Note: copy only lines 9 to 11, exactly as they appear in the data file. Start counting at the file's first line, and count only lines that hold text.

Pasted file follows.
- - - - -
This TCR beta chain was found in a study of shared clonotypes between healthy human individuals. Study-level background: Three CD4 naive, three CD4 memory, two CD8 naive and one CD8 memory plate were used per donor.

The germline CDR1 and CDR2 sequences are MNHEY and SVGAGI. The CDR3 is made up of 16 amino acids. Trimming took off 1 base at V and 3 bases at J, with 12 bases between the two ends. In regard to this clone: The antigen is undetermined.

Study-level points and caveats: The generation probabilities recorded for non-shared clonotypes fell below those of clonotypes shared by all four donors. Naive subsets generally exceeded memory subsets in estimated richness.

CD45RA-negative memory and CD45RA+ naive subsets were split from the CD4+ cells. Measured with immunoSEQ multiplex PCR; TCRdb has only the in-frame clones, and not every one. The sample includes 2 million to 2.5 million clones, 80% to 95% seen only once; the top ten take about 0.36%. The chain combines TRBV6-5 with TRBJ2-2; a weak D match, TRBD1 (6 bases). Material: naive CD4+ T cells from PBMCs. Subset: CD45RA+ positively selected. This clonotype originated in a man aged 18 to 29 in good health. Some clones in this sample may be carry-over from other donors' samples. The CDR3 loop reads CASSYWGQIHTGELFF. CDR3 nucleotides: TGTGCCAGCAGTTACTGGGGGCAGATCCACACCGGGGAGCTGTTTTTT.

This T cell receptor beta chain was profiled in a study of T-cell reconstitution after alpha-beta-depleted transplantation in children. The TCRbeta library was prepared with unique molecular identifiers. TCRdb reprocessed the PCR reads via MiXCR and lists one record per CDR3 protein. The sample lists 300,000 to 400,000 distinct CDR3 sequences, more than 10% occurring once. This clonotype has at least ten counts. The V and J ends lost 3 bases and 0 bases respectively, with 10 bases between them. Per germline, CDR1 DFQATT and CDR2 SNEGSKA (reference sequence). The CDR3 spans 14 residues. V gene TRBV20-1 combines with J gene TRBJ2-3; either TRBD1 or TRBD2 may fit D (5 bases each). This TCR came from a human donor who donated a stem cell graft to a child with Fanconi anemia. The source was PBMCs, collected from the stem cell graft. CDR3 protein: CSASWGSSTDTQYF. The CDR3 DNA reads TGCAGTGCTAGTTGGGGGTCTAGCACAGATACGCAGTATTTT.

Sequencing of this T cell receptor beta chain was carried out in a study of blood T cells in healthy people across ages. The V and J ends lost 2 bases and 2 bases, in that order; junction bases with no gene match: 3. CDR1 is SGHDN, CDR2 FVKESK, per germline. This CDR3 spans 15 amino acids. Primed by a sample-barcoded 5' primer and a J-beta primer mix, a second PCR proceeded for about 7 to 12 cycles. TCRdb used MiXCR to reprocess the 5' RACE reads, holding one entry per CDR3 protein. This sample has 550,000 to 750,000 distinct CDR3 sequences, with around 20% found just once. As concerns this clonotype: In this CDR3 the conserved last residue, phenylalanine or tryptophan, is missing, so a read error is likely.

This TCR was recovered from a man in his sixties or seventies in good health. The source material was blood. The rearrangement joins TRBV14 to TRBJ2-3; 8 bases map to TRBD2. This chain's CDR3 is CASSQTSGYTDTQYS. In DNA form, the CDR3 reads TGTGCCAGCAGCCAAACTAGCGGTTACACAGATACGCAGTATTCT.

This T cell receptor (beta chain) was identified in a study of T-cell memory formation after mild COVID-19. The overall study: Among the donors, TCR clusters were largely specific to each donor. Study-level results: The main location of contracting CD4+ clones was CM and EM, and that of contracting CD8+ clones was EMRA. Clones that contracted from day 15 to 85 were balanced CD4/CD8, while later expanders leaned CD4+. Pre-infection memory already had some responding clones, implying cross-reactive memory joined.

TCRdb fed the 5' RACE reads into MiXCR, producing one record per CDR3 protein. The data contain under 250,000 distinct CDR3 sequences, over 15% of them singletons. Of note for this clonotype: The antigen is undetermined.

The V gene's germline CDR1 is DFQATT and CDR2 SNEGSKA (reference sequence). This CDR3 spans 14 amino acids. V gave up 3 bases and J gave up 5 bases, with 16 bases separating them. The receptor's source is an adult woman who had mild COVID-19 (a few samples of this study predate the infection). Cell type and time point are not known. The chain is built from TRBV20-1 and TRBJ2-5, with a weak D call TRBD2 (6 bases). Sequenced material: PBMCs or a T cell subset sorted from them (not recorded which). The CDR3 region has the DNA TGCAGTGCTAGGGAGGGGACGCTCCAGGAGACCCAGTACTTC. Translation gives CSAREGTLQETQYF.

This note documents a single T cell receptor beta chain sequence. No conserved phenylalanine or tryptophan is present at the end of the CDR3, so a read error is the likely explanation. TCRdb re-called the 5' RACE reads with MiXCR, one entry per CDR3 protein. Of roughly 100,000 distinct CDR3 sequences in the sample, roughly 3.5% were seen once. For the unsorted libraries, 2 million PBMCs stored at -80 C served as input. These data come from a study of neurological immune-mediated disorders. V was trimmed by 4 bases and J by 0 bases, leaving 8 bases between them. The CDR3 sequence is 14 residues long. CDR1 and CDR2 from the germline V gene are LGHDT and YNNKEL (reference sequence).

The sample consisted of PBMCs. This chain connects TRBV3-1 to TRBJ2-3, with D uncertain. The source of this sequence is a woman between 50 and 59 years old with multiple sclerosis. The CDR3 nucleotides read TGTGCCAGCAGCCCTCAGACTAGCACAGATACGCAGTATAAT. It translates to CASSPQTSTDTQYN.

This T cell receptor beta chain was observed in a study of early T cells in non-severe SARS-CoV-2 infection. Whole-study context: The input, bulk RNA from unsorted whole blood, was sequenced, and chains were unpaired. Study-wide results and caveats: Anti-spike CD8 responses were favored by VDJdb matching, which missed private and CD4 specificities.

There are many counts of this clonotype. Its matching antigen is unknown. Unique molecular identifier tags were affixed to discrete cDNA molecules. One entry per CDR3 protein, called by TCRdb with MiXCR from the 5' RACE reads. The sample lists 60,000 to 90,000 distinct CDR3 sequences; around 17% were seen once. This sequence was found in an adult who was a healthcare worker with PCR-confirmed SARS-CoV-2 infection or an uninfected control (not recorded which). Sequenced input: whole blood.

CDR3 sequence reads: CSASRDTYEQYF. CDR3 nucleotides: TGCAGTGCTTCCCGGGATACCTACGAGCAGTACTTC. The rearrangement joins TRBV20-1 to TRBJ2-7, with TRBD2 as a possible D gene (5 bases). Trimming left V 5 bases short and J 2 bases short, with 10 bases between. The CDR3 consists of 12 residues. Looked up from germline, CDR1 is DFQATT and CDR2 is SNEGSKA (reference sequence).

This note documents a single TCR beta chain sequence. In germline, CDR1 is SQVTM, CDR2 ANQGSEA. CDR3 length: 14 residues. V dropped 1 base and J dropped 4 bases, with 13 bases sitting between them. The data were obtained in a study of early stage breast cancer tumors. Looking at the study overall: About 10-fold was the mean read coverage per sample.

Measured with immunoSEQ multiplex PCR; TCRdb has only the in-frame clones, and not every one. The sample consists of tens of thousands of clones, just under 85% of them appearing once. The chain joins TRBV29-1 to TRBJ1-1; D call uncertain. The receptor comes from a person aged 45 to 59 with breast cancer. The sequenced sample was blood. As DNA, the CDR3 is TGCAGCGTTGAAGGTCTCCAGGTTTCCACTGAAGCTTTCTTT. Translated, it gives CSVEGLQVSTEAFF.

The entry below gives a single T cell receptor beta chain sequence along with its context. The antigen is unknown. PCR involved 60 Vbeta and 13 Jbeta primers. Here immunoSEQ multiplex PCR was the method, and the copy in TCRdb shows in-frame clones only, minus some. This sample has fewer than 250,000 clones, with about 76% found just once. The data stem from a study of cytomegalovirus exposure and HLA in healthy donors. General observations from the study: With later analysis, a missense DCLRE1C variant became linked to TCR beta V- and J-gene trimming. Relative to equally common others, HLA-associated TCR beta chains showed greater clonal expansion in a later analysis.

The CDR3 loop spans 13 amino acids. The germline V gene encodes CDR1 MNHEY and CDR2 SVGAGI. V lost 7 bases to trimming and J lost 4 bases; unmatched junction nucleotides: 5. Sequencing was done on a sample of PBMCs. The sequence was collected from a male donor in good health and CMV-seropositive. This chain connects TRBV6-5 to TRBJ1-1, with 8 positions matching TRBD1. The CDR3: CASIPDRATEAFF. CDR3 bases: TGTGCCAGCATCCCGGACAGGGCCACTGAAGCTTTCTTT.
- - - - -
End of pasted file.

TCRdb fed the 5' RACE reads into MiXCR, producing one record per CDR3 protein. The data contain under 250,000 distinct CDR3 sequences, over 15% of them singletons. Of note for this clonotype: The antigen is undetermined.

The V gene's germline CDR1 is DFQATT and CDR2 SNEGSKA (reference sequence). This CDR3 spans 14 amino acids. V gave up 3 bases and J gave up 5 bases, with 16 bases separating them. The receptor's source is an adult woman who had mild COVID-19 (a few samples of this study predate the infection). Cell type and time point are not known. The chain is built from TRBV20-1 and TRBJ2-5, with a weak D call TRBD2 (6 bases). Sequenced material: PBMCs or a T cell subset sorted from them (not recorded which). The CDR3 region has the DNA TGCAGTGCTAGGGAGGGGACGCTCCAGGAGACCCAGTACTTC. Translation gives CSAREGTLQETQYF.

This note documents a single T cell receptor beta chain sequence. No conserved phenylalanine or tryptophan is present at the end of the CDR3, so a read error is the likely explanation. TCRdb re-called the 5' RACE reads with MiXCR, one entry per CDR3 protein. Of roughly 100,000 distinct CDR3 sequences in the sample, roughly 3.5% were seen once. For the unsorted libraries, 2 million PBMCs stored at -80 C served as input. These data come from a study of neurological immune-mediated disorders. V was trimmed by 4 bases and J by 0 bases, leaving 8 bases between them. The CDR3 sequence is 14 residues long. CDR1 and CDR2 from the germline V gene are LGHDT and YNNKEL (reference sequence).